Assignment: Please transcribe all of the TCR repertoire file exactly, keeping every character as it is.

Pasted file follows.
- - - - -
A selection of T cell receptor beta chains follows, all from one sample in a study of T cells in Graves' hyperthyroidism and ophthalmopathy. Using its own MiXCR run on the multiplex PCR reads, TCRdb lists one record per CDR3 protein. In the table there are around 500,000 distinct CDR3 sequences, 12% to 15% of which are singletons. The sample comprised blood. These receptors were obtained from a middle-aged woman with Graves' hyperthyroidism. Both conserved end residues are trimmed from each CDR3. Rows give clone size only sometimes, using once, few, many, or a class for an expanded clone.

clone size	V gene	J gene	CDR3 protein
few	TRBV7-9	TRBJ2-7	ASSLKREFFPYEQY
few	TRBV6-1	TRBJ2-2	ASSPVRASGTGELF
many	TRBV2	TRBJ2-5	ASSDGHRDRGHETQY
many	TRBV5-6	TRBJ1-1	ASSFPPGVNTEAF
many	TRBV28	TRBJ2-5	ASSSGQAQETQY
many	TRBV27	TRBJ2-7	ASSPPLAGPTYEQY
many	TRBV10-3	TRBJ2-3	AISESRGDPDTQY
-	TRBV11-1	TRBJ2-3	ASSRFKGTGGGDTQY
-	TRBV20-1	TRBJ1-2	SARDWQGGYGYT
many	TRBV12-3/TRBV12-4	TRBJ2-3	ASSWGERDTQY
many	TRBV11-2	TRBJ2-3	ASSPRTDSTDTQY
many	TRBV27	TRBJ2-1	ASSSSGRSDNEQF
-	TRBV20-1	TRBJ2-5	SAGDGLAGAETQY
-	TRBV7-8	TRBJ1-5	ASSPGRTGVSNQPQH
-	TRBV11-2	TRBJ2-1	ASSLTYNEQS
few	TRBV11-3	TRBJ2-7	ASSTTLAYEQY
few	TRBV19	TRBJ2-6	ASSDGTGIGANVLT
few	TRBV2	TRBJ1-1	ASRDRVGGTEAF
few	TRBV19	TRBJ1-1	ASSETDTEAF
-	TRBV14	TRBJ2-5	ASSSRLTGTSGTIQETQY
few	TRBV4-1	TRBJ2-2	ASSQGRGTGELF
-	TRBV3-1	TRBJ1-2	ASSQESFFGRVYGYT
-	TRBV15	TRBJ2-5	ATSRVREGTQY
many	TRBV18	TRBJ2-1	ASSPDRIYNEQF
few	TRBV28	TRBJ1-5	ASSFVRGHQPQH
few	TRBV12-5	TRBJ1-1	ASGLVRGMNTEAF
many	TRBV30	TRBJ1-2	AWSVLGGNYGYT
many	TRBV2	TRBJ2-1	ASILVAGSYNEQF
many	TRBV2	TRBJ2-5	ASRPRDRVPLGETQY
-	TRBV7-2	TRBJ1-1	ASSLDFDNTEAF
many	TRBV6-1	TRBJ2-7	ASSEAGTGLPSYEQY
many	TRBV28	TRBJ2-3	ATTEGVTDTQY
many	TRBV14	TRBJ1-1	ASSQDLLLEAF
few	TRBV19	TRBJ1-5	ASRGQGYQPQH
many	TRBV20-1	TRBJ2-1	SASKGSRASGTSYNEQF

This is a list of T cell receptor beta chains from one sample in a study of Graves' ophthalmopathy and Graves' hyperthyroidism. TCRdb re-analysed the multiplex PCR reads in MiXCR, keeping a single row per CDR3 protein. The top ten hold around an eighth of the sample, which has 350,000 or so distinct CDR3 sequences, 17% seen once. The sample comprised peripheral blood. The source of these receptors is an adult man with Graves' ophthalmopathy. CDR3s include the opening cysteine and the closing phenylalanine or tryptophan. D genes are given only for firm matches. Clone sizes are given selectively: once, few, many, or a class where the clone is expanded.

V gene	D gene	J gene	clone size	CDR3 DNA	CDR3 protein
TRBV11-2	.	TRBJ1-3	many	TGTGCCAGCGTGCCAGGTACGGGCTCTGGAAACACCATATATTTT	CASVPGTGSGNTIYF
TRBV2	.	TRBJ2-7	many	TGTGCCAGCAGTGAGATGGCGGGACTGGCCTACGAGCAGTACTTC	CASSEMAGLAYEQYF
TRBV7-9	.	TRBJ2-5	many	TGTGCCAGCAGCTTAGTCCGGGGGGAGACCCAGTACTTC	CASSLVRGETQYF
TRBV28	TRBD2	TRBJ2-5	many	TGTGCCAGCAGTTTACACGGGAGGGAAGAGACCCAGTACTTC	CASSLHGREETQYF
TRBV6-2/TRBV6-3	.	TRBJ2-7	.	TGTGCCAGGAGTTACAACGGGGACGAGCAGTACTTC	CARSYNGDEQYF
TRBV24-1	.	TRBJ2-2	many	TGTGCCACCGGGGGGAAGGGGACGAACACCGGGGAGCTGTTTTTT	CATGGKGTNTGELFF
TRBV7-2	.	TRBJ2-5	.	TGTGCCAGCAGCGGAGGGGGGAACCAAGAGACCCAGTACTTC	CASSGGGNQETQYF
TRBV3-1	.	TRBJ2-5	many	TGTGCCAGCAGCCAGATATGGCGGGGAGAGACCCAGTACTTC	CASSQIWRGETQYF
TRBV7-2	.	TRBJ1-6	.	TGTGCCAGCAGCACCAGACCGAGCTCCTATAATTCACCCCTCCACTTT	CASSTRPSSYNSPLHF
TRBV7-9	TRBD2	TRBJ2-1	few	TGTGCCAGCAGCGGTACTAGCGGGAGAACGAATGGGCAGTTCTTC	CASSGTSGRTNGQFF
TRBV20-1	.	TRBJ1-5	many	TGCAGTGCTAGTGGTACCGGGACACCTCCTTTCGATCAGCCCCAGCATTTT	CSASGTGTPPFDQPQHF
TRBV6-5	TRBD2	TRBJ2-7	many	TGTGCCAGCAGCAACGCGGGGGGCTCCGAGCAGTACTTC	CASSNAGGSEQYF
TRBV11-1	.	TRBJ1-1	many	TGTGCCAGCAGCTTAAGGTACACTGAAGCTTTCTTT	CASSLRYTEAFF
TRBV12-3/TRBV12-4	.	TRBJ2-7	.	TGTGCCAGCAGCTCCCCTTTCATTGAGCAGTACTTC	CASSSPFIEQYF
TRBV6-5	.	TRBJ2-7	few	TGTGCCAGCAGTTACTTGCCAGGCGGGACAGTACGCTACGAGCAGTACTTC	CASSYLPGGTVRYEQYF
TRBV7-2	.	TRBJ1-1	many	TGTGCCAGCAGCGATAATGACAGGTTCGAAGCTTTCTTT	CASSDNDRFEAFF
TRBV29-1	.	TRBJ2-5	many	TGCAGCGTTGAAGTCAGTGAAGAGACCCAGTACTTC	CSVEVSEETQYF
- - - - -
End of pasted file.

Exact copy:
A selection of T cell receptor beta chains follows, all from one sample in a study of T cells in Graves' hyperthyroidism and ophthalmopathy. Using its own MiXCR run on the multiplex PCR reads, TCRdb lists one record per CDR3 protein. In the table there are around 500,000 distinct CDR3 sequences, 12% to 15% of which are singletons. The sample comprised blood. These receptors were obtained from a middle-aged woman with Graves' hyperthyroidism. Both conserved end residues are trimmed from each CDR3. Rows give clone size only sometimes, using once, few, many, or a class for an expanded clone.

clone size	V gene	J gene	CDR3 protein
few	TRBV7-9	TRBJ2-7	ASSLKREFFPYEQY
few	TRBV6-1	TRBJ2-2	ASSPVRASGTGELF
many	TRBV2	TRBJ2-5	ASSDGHRDRGHETQY
many	TRBV5-6	TRBJ1-1	ASSFPPGVNTEAF
many	TRBV28	TRBJ2-5	ASSSGQAQETQY
many	TRBV27	TRBJ2-7	ASSPPLAGPTYEQY
many	TRBV10-3	TRBJ2-3	AISESRGDPDTQY
-	TRBV11-1	TRBJ2-3	ASSRFKGTGGGDTQY
-	TRBV20-1	TRBJ1-2	SARDWQGGYGYT
many	TRBV12-3/TRBV12-4	TRBJ2-3	ASSWGERDTQY
many	TRBV11-2	TRBJ2-3	ASSPRTDSTDTQY
many	TRBV27	TRBJ2-1	ASSSSGRSDNEQF
-	TRBV20-1	TRBJ2-5	SAGDGLAGAETQY
-	TRBV7-8	TRBJ1-5	ASSPGRTGVSNQPQH
-	TRBV11-2	TRBJ2-1	ASSLTYNEQS
few	TRBV11-3	TRBJ2-7	ASSTTLAYEQY
few	TRBV19	TRBJ2-6	ASSDGTGIGANVLT
few	TRBV2	TRBJ1-1	ASRDRVGGTEAF
few	TRBV19	TRBJ1-1	ASSETDTEAF
-	TRBV14	TRBJ2-5	ASSSRLTGTSGTIQETQY
few	TRBV4-1	TRBJ2-2	ASSQGRGTGELF
-	TRBV3-1	TRBJ1-2	ASSQESFFGRVYGYT
-	TRBV15	TRBJ2-5	ATSRVREGTQY
many	TRBV18	TRBJ2-1	ASSPDRIYNEQF
few	TRBV28	TRBJ1-5	ASSFVRGHQPQH
few	TRBV12-5	TRBJ1-1	ASGLVRGMNTEAF
many	TRBV30	TRBJ1-2	AWSVLGGNYGYT
many	TRBV2	TRBJ2-1	ASILVAGSYNEQF
many	TRBV2	TRBJ2-5	ASRPRDRVPLGETQY
-	TRBV7-2	TRBJ1-1	ASSLDFDNTEAF
many	TRBV6-1	TRBJ2-7	ASSEAGTGLPSYEQY
many	TRBV28	TRBJ2-3	ATTEGVTDTQY
many	TRBV14	TRBJ1-1	ASSQDLLLEAF
few	TRBV19	TRBJ1-5	ASRGQGYQPQH
many	TRBV20-1	TRBJ2-1	SASKGSRASGTSYNEQF

This is a list of T cell receptor beta chains from one sample in a study of Graves' ophthalmopathy and Graves' hyperthyroidism. TCRdb re-analysed the multiplex PCR reads in MiXCR, keeping a single row per CDR3 protein. The top ten hold around an eighth of the sample, which has 350,000 or so distinct CDR3 sequences, 17% seen once. The sample comprised peripheral blood. The source of these receptors is an adult man with Graves' ophthalmopathy. CDR3s include the opening cysteine and the closing phenylalanine or tryptophan. D genes are given only for firm matches. Clone sizes are given selectively: once, few, many, or a class where the clone is expanded.

V gene	D gene	J gene	clone size	CDR3 DNA	CDR3 protein
TRBV11-2	.	TRBJ1-3	many	TGTGCCAGCGTGCCAGGTACGGGCTCTGGAAACACCATATATTTT	CASVPGTGSGNTIYF
TRBV2	.	TRBJ2-7	many	TGTGCCAGCAGTGAGATGGCGGGACTGGCCTACGAGCAGTACTTC	CASSEMAGLAYEQYF
TRBV7-9	.	TRBJ2-5	many	TGTGCCAGCAGCTTAGTCCGGGGGGAGACCCAGTACTTC	CASSLVRGETQYF
TRBV28	TRBD2	TRBJ2-5	many	TGTGCCAGCAGTTTACACGGGAGGGAAGAGACCCAGTACTTC	CASSLHGREETQYF
TRBV6-2/TRBV6-3	.	TRBJ2-7	.	TGTGCCAGGAGTTACAACGGGGACGAGCAGTACTTC	CARSYNGDEQYF
TRBV24-1	.	TRBJ2-2	many	TGTGCCACCGGGGGGAAGGGGACGAACACCGGGGAGCTGTTTTTT	CATGGKGTNTGELFF
TRBV7-2	.	TRBJ2-5	.	TGTGCCAGCAGCGGAGGGGGGAACCAAGAGACCCAGTACTTC	CASSGGGNQETQYF
TRBV3-1	.	TRBJ2-5	many	TGTGCCAGCAGCCAGATATGGCGGGGAGAGACCCAGTACTTC	CASSQIWRGETQYF
TRBV7-2	.	TRBJ1-6	.	TGTGCCAGCAGCACCAGACCGAGCTCCTATAATTCACCCCTCCACTTT	CASSTRPSSYNSPLHF
TRBV7-9	TRBD2	TRBJ2-1	few	TGTGCCAGCAGCGGTACTAGCGGGAGAACGAATGGGCAGTTCTTC	CASSGTSGRTNGQFF
TRBV20-1	.	TRBJ1-5	many	TGCAGTGCTAGTGGTACCGGGACACCTCCTTTCGATCAGCCCCAGCATTTT	CSASGTGTPPFDQPQHF
TRBV6-5	TRBD2	TRBJ2-7	many	TGTGCCAGCAGCAACGCGGGGGGCTCCGAGCAGTACTTC	CASSNAGGSEQYF
TRBV11-1	.	TRBJ1-1	many	TGTGCCAGCAGCTTAAGGTACACTGAAGCTTTCTTT	CASSLRYTEAFF
TRBV12-3/TRBV12-4	.	TRBJ2-7	.	TGTGCCAGCAGCTCCCCTTTCATTGAGCAGTACTTC	CASSSPFIEQYF
TRBV6-5	.	TRBJ2-7	few	TGTGCCAGCAGTTACTTGCCAGGCGGGACAGTACGCTACGAGCAGTACTTC	CASSYLPGGTVRYEQYF
TRBV7-2	.	TRBJ1-1	many	TGTGCCAGCAGCGATAATGACAGGTTCGAAGCTTTCTTT	CASSDNDRFEAFF
TRBV29-1	.	TRBJ2-5	many	TGCAGCGTTGAAGTCAGTGAAGAGACCCAGTACTTC	CSVEVSEETQYF